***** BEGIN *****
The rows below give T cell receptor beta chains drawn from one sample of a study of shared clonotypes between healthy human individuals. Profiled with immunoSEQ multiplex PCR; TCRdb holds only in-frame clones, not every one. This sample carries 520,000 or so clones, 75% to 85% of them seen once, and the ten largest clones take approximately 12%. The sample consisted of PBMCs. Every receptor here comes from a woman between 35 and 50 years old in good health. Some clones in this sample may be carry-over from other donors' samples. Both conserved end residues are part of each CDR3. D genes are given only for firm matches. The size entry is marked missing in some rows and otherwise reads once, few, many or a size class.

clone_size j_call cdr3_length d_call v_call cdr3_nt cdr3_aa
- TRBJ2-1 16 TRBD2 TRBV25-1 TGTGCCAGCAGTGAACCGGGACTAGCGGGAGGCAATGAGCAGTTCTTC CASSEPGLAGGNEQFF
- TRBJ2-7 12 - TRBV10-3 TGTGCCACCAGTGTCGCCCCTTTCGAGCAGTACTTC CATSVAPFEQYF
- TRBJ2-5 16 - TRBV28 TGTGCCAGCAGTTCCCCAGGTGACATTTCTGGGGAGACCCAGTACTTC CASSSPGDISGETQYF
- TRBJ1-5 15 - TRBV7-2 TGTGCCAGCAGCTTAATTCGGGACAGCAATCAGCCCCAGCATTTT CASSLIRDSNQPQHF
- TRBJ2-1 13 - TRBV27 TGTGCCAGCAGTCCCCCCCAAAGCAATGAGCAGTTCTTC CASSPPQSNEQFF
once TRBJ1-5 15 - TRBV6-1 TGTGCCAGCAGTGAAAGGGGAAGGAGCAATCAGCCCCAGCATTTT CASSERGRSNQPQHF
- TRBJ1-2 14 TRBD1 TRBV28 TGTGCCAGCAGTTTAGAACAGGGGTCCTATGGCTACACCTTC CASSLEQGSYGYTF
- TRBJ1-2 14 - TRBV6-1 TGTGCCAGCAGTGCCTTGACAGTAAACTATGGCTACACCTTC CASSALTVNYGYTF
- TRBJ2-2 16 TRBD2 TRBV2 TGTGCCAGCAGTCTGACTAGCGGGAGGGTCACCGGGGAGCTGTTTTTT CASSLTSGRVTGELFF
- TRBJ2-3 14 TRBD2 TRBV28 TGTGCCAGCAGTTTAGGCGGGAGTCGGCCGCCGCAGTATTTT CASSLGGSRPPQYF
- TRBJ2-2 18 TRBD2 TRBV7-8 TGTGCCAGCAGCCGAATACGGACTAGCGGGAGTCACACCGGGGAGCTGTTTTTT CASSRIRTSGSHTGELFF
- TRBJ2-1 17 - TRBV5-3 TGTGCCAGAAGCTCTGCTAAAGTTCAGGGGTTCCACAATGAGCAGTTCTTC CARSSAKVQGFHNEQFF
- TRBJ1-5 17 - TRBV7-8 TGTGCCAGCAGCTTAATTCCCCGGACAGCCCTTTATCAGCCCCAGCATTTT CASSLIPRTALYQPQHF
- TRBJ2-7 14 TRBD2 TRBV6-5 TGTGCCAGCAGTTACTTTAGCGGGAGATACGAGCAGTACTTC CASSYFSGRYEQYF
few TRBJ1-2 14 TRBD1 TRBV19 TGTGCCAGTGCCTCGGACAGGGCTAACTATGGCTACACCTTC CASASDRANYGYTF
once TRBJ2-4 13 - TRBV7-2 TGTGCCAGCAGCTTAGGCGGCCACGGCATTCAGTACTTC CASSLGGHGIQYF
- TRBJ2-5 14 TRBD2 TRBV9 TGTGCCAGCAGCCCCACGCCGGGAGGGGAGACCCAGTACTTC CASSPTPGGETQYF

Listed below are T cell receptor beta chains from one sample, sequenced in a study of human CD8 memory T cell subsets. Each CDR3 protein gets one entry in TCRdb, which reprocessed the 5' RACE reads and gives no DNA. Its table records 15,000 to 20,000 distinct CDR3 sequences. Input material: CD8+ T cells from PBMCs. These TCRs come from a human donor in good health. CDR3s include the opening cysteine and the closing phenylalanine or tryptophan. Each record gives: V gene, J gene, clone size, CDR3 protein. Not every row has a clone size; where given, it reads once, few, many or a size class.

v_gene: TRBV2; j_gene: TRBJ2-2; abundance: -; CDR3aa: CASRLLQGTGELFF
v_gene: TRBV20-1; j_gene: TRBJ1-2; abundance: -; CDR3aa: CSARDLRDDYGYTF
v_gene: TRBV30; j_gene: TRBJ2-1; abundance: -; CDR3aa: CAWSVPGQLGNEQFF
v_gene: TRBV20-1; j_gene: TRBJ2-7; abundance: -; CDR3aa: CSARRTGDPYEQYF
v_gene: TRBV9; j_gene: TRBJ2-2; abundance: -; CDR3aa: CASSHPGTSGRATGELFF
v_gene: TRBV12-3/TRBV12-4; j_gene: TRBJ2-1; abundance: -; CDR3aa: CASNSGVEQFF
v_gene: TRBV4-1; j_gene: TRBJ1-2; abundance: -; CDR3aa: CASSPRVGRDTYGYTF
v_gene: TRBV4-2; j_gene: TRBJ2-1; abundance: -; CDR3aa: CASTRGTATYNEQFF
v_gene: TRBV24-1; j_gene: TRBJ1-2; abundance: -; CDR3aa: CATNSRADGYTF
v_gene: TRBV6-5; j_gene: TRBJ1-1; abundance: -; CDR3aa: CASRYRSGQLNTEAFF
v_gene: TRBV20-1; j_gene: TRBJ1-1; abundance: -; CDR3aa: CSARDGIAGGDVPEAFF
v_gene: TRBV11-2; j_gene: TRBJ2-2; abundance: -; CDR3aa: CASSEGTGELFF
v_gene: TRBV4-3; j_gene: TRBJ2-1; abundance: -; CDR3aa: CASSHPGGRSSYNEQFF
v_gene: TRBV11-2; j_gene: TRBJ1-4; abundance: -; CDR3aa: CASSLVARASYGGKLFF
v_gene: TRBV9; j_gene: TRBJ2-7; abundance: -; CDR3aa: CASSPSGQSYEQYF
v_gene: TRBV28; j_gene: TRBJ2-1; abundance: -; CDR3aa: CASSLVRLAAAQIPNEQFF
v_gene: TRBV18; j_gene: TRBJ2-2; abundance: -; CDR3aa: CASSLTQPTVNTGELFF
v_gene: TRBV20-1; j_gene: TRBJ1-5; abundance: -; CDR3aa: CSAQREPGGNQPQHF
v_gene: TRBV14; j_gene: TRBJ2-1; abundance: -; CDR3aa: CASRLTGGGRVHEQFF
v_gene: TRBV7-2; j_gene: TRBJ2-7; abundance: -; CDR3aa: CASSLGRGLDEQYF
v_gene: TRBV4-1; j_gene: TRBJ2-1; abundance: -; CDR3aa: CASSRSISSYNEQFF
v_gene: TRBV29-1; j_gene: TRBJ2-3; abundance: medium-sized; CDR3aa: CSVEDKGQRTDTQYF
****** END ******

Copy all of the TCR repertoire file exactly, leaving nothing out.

The rows below give T cell receptor beta chains drawn from one sample of a study of shared clonotypes between healthy human individuals. Profiled with immunoSEQ multiplex PCR; TCRdb holds only in-frame clones, not every one. This sample carries 520,000 or so clones, 75% to 85% of them seen once, and the ten largest clones take approximately 12%. The sample consisted of PBMCs. Every receptor here comes from a woman between 35 and 50 years old in good health. Some clones in this sample may be carry-over from other donors' samples. Both conserved end residues are part of each CDR3. D genes are given only for firm matches. The size entry is marked missing in some rows and otherwise reads once, few, many or a size class.

clone_size j_call cdr3_length d_call v_call cdr3_nt cdr3_aa
- TRBJ2-1 16 TRBD2 TRBV25-1 TGTGCCAGCAGTGAACCGGGACTAGCGGGAGGCAATGAGCAGTTCTTC CASSEPGLAGGNEQFF
- TRBJ2-7 12 - TRBV10-3 TGTGCCACCAGTGTCGCCCCTTTCGAGCAGTACTTC CATSVAPFEQYF
- TRBJ2-5 16 - TRBV28 TGTGCCAGCAGTTCCCCAGGTGACATTTCTGGGGAGACCCAGTACTTC CASSSPGDISGETQYF
- TRBJ1-5 15 - TRBV7-2 TGTGCCAGCAGCTTAATTCGGGACAGCAATCAGCCCCAGCATTTT CASSLIRDSNQPQHF
- TRBJ2-1 13 - TRBV27 TGTGCCAGCAGTCCCCCCCAAAGCAATGAGCAGTTCTTC CASSPPQSNEQFF
once TRBJ1-5 15 - TRBV6-1 TGTGCCAGCAGTGAAAGGGGAAGGAGCAATCAGCCCCAGCATTTT CASSERGRSNQPQHF
- TRBJ1-2 14 TRBD1 TRBV28 TGTGCCAGCAGTTTAGAACAGGGGTCCTATGGCTACACCTTC CASSLEQGSYGYTF
- TRBJ1-2 14 - TRBV6-1 TGTGCCAGCAGTGCCTTGACAGTAAACTATGGCTACACCTTC CASSALTVNYGYTF
- TRBJ2-2 16 TRBD2 TRBV2 TGTGCCAGCAGTCTGACTAGCGGGAGGGTCACCGGGGAGCTGTTTTTT CASSLTSGRVTGELFF
- TRBJ2-3 14 TRBD2 TRBV28 TGTGCCAGCAGTTTAGGCGGGAGTCGGCCGCCGCAGTATTTT CASSLGGSRPPQYF
- TRBJ2-2 18 TRBD2 TRBV7-8 TGTGCCAGCAGCCGAATACGGACTAGCGGGAGTCACACCGGGGAGCTGTTTTTT CASSRIRTSGSHTGELFF
- TRBJ2-1 17 - TRBV5-3 TGTGCCAGAAGCTCTGCTAAAGTTCAGGGGTTCCACAATGAGCAGTTCTTC CARSSAKVQGFHNEQFF
- TRBJ1-5 17 - TRBV7-8 TGTGCCAGCAGCTTAATTCCCCGGACAGCCCTTTATCAGCCCCAGCATTTT CASSLIPRTALYQPQHF
- TRBJ2-7 14 TRBD2 TRBV6-5 TGTGCCAGCAGTTACTTTAGCGGGAGATACGAGCAGTACTTC CASSYFSGRYEQYF
few TRBJ1-2 14 TRBD1 TRBV19 TGTGCCAGTGCCTCGGACAGGGCTAACTATGGCTACACCTTC CASASDRANYGYTF
once TRBJ2-4 13 - TRBV7-2 TGTGCCAGCAGCTTAGGCGGCCACGGCATTCAGTACTTC CASSLGGHGIQYF
- TRBJ2-5 14 TRBD2 TRBV9 TGTGCCAGCAGCCCCACGCCGGGAGGGGAGACCCAGTACTTC CASSPTPGGETQYF

Listed below are T cell receptor beta chains from one sample, sequenced in a study of human CD8 memory T cell subsets. Each CDR3 protein gets one entry in TCRdb, which reprocessed the 5' RACE reads and gives no DNA. Its table records 15,000 to 20,000 distinct CDR3 sequences. Input material: CD8+ T cells from PBMCs. These TCRs come from a human donor in good health. CDR3s include the opening cysteine and the closing phenylalanine or tryptophan. Each record gives: V gene, J gene, clone size, CDR3 protein. Not every row has a clone size; where given, it reads once, few, many or a size class.

v_gene: TRBV2; j_gene: TRBJ2-2; abundance: -; CDR3aa: CASRLLQGTGELFF
v_gene: TRBV20-1; j_gene: TRBJ1-2; abundance: -; CDR3aa: CSARDLRDDYGYTF
v_gene: TRBV30; j_gene: TRBJ2-1; abundance: -; CDR3aa: CAWSVPGQLGNEQFF
v_gene: TRBV20-1; j_gene: TRBJ2-7; abundance: -; CDR3aa: CSARRTGDPYEQYF
v_gene: TRBV9; j_gene: TRBJ2-2; abundance: -; CDR3aa: CASSHPGTSGRATGELFF
v_gene: TRBV12-3/TRBV12-4; j_gene: TRBJ2-1; abundance: -; CDR3aa: CASNSGVEQFF
v_gene: TRBV4-1; j_gene: TRBJ1-2; abundance: -; CDR3aa: CASSPRVGRDTYGYTF
v_gene: TRBV4-2; j_gene: TRBJ2-1; abundance: -; CDR3aa: CASTRGTATYNEQFF
v_gene: TRBV24-1; j_gene: TRBJ1-2; abundance: -; CDR3aa: CATNSRADGYTF
v_gene: TRBV6-5; j_gene: TRBJ1-1; abundance: -; CDR3aa: CASRYRSGQLNTEAFF
v_gene: TRBV20-1; j_gene: TRBJ1-1; abundance: -; CDR3aa: CSARDGIAGGDVPEAFF
v_gene: TRBV11-2; j_gene: TRBJ2-2; abundance: -; CDR3aa: CASSEGTGELFF
v_gene: TRBV4-3; j_gene: TRBJ2-1; abundance: -; CDR3aa: CASSHPGGRSSYNEQFF
v_gene: TRBV11-2; j_gene: TRBJ1-4; abundance: -; CDR3aa: CASSLVARASYGGKLFF
v_gene: TRBV9; j_gene: TRBJ2-7; abundance: -; CDR3aa: CASSPSGQSYEQYF
v_gene: TRBV28; j_gene: TRBJ2-1; abundance: -; CDR3aa: CASSLVRLAAAQIPNEQFF
v_gene: TRBV18; j_gene: TRBJ2-2; abundance: -; CDR3aa: CASSLTQPTVNTGELFF
v_gene: TRBV20-1; j_gene: TRBJ1-5; abundance: -; CDR3aa: CSAQREPGGNQPQHF
v_gene: TRBV14; j_gene: TRBJ2-1; abundance: -; CDR3aa: CASRLTGGGRVHEQFF
v_gene: TRBV7-2; j_gene: TRBJ2-7; abundance: -; CDR3aa: CASSLGRGLDEQYF
v_gene: TRBV4-1; j_gene: TRBJ2-1; abundance: -; CDR3aa: CASSRSISSYNEQFF
v_gene: TRBV29-1; j_gene: TRBJ2-3; abundance: medium-sized; CDR3aa: CSVEDKGQRTDTQYF